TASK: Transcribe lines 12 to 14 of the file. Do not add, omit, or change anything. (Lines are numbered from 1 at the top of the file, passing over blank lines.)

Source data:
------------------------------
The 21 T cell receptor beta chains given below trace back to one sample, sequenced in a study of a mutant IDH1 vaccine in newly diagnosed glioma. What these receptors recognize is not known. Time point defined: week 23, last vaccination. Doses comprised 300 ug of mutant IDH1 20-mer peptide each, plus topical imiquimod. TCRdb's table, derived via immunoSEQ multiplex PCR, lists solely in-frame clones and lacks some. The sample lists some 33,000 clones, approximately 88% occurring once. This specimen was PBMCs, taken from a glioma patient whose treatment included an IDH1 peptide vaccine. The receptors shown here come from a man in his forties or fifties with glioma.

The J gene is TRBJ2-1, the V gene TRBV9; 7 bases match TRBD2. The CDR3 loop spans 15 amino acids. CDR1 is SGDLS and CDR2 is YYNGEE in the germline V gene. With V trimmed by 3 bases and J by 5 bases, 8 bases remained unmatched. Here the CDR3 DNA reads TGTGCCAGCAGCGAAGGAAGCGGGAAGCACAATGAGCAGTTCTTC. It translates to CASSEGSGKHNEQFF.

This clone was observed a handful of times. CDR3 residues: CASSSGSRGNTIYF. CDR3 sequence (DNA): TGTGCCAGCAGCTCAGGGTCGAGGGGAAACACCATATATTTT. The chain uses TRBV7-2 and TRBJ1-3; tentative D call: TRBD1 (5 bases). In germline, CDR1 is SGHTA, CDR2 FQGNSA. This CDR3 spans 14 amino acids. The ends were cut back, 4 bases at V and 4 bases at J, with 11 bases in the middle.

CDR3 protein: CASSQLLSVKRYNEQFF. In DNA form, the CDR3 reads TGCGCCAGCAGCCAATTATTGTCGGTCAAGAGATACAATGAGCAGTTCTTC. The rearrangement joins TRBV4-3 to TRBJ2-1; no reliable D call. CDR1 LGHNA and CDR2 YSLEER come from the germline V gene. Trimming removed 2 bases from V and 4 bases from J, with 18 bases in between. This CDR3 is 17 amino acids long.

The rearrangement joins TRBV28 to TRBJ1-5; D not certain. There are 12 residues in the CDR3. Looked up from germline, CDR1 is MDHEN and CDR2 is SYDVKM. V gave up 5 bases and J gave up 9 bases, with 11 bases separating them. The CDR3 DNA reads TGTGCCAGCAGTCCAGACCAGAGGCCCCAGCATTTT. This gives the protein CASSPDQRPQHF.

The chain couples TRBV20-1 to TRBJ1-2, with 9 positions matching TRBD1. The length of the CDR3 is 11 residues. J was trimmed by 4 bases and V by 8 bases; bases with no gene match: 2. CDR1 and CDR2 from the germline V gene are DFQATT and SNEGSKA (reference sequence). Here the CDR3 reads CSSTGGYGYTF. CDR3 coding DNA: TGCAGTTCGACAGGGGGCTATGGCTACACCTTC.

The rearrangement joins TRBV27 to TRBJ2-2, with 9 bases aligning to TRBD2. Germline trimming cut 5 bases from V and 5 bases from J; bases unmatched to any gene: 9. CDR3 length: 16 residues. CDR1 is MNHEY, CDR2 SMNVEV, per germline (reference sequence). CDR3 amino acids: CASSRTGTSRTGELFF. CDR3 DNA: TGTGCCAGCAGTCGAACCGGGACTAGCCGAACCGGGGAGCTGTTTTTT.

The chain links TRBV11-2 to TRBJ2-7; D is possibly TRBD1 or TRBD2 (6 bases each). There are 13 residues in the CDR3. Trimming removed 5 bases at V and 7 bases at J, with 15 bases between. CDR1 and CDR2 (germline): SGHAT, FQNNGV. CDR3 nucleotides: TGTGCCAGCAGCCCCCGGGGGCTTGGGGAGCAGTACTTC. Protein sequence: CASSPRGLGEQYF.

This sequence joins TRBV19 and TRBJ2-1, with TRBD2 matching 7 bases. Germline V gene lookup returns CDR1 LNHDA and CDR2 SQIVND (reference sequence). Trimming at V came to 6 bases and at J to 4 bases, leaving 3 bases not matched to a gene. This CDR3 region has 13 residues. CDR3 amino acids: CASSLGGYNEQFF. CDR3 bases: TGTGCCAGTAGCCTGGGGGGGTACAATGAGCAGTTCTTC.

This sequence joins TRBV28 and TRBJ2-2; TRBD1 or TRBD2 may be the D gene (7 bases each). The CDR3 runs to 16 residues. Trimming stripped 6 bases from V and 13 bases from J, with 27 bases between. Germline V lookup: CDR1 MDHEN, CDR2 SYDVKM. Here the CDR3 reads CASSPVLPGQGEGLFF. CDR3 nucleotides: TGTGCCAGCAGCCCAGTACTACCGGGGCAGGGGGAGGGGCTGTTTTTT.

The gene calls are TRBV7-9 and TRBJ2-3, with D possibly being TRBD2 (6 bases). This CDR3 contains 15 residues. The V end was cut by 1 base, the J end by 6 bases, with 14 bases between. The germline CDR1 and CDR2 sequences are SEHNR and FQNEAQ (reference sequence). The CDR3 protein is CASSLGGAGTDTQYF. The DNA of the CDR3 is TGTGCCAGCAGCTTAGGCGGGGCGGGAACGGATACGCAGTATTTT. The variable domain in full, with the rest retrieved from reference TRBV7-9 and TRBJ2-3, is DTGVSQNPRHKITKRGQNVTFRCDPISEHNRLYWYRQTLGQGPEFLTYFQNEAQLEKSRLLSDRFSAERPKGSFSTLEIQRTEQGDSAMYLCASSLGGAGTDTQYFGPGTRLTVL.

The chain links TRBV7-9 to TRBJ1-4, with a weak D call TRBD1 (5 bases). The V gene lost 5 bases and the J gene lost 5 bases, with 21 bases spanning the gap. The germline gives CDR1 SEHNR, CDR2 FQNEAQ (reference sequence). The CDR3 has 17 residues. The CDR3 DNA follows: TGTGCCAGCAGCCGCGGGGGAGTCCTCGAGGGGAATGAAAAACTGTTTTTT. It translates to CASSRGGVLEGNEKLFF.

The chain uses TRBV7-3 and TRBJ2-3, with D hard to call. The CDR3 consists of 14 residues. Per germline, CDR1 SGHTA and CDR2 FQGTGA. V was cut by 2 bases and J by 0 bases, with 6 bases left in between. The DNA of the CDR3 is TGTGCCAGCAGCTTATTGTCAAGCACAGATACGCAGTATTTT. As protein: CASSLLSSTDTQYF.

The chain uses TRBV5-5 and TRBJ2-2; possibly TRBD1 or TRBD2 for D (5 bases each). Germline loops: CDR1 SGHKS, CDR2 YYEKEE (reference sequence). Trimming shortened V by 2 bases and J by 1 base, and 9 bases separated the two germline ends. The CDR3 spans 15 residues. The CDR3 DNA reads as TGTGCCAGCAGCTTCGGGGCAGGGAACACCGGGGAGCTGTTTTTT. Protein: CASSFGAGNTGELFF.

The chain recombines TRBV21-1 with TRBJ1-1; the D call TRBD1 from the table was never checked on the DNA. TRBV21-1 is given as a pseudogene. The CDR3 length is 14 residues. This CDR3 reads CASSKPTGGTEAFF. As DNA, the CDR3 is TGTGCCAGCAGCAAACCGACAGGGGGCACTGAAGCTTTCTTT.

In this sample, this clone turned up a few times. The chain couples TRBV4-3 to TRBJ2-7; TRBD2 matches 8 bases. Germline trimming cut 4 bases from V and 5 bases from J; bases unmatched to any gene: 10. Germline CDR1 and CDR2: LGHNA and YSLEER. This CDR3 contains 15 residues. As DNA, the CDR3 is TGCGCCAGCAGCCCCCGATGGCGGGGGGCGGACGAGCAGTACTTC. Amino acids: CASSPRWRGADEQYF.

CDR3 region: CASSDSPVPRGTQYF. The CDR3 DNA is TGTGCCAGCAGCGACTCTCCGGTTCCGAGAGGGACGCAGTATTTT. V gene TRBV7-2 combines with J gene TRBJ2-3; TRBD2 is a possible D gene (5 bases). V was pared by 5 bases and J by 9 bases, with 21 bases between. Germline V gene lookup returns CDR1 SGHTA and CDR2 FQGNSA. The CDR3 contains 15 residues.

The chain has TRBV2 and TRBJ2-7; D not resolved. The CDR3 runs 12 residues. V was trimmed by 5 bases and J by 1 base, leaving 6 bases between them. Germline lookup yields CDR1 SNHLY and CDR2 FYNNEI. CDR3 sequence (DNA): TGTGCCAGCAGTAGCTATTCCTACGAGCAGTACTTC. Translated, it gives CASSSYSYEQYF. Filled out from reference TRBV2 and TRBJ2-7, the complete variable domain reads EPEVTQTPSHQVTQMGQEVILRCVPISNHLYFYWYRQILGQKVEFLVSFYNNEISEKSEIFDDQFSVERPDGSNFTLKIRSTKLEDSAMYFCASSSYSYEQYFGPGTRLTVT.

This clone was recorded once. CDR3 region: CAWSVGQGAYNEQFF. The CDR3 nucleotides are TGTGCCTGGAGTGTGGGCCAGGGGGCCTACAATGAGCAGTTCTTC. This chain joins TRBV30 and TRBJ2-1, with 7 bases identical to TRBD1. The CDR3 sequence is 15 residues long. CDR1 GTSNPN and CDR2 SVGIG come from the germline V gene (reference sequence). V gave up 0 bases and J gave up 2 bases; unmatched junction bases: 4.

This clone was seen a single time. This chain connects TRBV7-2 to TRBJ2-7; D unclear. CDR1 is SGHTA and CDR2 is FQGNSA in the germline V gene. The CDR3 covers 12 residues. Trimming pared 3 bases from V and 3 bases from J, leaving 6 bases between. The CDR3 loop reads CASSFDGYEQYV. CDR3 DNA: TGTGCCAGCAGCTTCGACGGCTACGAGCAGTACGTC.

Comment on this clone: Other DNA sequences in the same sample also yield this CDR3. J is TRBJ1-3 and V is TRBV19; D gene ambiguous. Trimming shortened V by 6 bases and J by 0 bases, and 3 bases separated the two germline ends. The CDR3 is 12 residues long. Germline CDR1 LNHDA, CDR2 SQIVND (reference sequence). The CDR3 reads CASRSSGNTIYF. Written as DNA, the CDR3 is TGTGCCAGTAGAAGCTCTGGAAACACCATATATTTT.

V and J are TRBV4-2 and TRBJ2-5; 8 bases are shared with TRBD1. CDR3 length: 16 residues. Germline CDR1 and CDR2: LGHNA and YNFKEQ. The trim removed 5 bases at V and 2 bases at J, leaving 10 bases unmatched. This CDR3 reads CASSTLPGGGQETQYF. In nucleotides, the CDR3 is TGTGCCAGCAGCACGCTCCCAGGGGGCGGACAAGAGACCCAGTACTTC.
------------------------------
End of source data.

The chain links TRBV7-9 to TRBJ1-4, with a weak D call TRBD1 (5 bases). The V gene lost 5 bases and the J gene lost 5 bases, with 21 bases spanning the gap. The germline gives CDR1 SEHNR, CDR2 FQNEAQ (reference sequence). The CDR3 has 17 residues. The CDR3 DNA follows: TGTGCCAGCAGCCGCGGGGGAGTCCTCGAGGGGAATGAAAAACTGTTTTTT. It translates to CASSRGGVLEGNEKLFF.

The chain uses TRBV7-3 and TRBJ2-3, with D hard to call. The CDR3 consists of 14 residues. Per germline, CDR1 SGHTA and CDR2 FQGTGA. V was cut by 2 bases and J by 0 bases, with 6 bases left in between. The DNA of the CDR3 is TGTGCCAGCAGCTTATTGTCAAGCACAGATACGCAGTATTTT. As protein: CASSLLSSTDTQYF.

The chain uses TRBV5-5 and TRBJ2-2; possibly TRBD1 or TRBD2 for D (5 bases each). Germline loops: CDR1 SGHKS, CDR2 YYEKEE (reference sequence). Trimming shortened V by 2 bases and J by 1 base, and 9 bases separated the two germline ends. The CDR3 spans 15 residues. The CDR3 DNA reads as TGTGCCAGCAGCTTCGGGGCAGGGAACACCGGGGAGCTGTTTTTT. Protein: CASSFGAGNTGELFF.